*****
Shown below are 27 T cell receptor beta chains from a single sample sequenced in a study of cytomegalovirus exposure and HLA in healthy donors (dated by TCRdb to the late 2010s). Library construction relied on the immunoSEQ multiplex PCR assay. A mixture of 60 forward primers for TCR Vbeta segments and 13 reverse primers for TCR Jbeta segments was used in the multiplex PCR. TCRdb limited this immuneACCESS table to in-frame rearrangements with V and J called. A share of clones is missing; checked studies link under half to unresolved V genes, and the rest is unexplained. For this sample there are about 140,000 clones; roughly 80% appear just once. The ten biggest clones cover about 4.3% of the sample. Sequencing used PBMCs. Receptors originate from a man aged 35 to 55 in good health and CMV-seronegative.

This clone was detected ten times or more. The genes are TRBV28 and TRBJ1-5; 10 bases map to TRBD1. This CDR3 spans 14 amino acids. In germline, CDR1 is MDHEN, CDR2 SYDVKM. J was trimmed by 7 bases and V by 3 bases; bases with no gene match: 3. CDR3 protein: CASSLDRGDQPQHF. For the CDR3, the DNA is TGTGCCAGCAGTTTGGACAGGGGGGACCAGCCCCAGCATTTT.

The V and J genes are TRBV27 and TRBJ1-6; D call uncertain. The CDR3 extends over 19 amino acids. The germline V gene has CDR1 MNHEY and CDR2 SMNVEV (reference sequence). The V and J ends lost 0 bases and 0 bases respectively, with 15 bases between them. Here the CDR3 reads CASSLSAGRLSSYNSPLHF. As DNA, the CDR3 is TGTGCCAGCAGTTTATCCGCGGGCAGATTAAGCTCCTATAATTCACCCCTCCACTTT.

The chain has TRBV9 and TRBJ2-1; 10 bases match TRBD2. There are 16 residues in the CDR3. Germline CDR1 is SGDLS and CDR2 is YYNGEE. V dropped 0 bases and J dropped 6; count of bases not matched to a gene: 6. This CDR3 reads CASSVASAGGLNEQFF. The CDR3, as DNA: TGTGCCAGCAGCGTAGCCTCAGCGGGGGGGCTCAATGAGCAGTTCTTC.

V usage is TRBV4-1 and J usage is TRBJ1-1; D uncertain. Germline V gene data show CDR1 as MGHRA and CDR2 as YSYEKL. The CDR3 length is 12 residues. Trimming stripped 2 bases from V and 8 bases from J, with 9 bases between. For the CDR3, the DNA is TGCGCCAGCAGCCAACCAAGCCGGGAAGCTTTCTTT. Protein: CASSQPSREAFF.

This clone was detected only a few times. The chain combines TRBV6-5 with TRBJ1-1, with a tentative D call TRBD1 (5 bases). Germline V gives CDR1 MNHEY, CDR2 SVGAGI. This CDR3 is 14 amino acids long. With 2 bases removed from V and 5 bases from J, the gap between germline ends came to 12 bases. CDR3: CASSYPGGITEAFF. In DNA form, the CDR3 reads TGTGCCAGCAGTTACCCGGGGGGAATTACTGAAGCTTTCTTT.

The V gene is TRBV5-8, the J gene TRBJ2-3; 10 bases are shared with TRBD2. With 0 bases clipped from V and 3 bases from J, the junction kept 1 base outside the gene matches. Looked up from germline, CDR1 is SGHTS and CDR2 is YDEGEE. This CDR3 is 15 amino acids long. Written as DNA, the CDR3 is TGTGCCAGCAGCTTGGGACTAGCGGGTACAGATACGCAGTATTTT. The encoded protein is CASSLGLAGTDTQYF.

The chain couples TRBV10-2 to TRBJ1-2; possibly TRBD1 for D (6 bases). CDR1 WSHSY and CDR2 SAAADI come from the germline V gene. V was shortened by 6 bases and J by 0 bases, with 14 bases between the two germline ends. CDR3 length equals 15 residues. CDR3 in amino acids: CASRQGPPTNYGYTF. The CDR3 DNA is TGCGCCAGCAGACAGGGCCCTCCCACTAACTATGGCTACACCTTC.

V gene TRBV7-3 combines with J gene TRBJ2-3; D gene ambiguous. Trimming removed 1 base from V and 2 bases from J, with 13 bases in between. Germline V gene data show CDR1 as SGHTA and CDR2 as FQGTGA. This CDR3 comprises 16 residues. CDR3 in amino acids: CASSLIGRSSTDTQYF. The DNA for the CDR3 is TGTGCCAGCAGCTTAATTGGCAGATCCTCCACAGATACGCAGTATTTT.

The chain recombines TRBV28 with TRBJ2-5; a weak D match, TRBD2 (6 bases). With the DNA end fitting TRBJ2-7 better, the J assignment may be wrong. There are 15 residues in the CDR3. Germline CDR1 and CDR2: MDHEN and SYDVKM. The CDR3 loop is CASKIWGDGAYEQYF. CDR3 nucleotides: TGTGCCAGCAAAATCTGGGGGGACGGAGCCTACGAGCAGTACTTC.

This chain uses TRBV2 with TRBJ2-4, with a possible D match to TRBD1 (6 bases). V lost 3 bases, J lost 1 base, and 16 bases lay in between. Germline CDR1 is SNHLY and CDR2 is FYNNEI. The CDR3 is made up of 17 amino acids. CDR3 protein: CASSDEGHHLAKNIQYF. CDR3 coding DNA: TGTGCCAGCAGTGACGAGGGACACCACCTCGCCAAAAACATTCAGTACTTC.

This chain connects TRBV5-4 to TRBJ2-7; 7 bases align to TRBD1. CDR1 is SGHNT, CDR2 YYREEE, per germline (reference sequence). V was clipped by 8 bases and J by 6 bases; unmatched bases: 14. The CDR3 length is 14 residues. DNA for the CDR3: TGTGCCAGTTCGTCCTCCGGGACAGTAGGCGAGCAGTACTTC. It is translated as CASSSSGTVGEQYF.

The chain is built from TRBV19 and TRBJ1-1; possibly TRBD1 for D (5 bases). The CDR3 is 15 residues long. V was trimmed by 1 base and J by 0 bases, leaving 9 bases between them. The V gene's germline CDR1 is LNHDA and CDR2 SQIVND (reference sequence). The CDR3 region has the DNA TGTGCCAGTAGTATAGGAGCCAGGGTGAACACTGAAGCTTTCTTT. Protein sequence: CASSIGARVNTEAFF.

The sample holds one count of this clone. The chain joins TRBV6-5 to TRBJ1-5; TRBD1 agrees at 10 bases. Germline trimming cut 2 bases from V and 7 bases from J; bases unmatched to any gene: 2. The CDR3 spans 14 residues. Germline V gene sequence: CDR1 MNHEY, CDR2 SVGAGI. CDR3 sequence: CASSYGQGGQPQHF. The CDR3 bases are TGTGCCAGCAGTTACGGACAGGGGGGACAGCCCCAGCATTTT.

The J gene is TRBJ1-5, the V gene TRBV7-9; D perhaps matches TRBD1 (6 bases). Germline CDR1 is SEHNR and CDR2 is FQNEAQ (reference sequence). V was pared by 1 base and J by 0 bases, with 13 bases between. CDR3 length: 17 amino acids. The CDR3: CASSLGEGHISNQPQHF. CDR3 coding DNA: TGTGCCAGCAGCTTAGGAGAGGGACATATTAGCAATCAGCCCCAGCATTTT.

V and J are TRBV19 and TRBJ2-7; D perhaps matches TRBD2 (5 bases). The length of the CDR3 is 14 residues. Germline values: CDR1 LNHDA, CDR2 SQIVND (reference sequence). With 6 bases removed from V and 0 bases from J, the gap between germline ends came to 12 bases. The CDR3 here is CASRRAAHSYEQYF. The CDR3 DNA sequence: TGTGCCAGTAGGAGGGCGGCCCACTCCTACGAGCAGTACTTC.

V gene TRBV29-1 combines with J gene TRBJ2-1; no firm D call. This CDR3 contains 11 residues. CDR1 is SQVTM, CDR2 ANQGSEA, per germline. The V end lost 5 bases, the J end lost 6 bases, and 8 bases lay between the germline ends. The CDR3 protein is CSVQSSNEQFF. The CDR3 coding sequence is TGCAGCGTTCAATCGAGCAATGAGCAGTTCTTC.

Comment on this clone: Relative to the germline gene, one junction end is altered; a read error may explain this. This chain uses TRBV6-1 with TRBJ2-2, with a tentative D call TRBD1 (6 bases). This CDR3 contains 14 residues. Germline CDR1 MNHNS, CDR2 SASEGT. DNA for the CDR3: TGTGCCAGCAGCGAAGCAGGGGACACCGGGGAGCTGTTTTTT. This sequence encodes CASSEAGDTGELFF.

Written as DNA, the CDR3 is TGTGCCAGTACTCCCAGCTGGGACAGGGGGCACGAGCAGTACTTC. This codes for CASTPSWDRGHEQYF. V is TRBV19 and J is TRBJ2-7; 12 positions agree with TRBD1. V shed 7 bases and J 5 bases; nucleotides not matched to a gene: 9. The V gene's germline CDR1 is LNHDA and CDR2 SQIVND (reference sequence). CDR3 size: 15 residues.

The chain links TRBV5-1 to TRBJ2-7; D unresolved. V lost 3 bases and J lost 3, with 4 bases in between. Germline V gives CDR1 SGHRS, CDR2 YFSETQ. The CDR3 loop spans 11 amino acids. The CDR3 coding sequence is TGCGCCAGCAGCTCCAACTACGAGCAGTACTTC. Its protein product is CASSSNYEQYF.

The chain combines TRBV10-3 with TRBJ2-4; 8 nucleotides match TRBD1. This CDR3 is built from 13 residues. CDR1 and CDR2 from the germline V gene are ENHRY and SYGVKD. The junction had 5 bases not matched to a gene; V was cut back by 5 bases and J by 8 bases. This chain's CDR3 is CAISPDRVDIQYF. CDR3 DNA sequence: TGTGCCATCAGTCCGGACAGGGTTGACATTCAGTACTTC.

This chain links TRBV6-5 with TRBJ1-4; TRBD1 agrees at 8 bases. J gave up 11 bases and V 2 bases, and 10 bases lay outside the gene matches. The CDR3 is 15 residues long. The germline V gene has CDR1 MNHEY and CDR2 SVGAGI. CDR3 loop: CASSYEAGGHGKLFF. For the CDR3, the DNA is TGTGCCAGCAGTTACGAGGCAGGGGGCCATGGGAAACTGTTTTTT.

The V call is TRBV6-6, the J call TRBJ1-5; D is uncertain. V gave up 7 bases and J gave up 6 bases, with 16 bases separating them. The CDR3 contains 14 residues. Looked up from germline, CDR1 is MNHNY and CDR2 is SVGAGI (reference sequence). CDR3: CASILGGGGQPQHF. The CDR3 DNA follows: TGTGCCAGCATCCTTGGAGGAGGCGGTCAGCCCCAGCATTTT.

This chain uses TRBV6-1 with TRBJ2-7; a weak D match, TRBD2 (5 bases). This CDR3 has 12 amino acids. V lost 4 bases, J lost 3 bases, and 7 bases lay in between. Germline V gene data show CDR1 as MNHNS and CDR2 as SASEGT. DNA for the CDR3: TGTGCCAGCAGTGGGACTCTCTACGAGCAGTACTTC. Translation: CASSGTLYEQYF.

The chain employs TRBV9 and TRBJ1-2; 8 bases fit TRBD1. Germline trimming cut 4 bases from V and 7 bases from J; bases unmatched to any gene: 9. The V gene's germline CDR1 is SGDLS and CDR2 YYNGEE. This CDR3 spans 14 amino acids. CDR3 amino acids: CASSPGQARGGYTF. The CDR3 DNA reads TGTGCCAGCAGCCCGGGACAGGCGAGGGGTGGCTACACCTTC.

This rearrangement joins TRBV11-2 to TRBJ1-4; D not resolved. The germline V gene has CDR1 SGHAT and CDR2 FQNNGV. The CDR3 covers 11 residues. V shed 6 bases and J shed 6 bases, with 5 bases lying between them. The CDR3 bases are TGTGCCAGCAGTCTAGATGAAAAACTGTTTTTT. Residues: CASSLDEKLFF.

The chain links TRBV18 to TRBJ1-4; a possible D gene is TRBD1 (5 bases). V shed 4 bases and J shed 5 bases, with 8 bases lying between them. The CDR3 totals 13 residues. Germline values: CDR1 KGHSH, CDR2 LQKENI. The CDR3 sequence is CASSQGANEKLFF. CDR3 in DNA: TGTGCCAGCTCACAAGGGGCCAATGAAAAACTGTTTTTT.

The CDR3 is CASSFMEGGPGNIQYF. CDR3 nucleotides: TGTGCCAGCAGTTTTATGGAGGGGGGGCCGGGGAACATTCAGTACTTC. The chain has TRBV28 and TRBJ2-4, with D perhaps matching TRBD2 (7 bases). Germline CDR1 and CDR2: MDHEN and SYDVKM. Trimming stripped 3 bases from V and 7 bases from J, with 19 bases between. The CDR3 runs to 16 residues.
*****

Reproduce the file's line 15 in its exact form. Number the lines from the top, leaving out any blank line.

The J gene is TRBJ1-5, the V gene TRBV7-9; D perhaps matches TRBD1 (6 bases). Germline CDR1 is SEHNR and CDR2 is FQNEAQ (reference sequence). V was pared by 1 base and J by 0 bases, with 13 bases between. CDR3 length: 17 amino acids. The CDR3: CASSLGEGHISNQPQHF. CDR3 coding DNA: TGTGCCAGCAGCTTAGGAGAGGGACATATTAGCAATCAGCCCCAGCATTTT.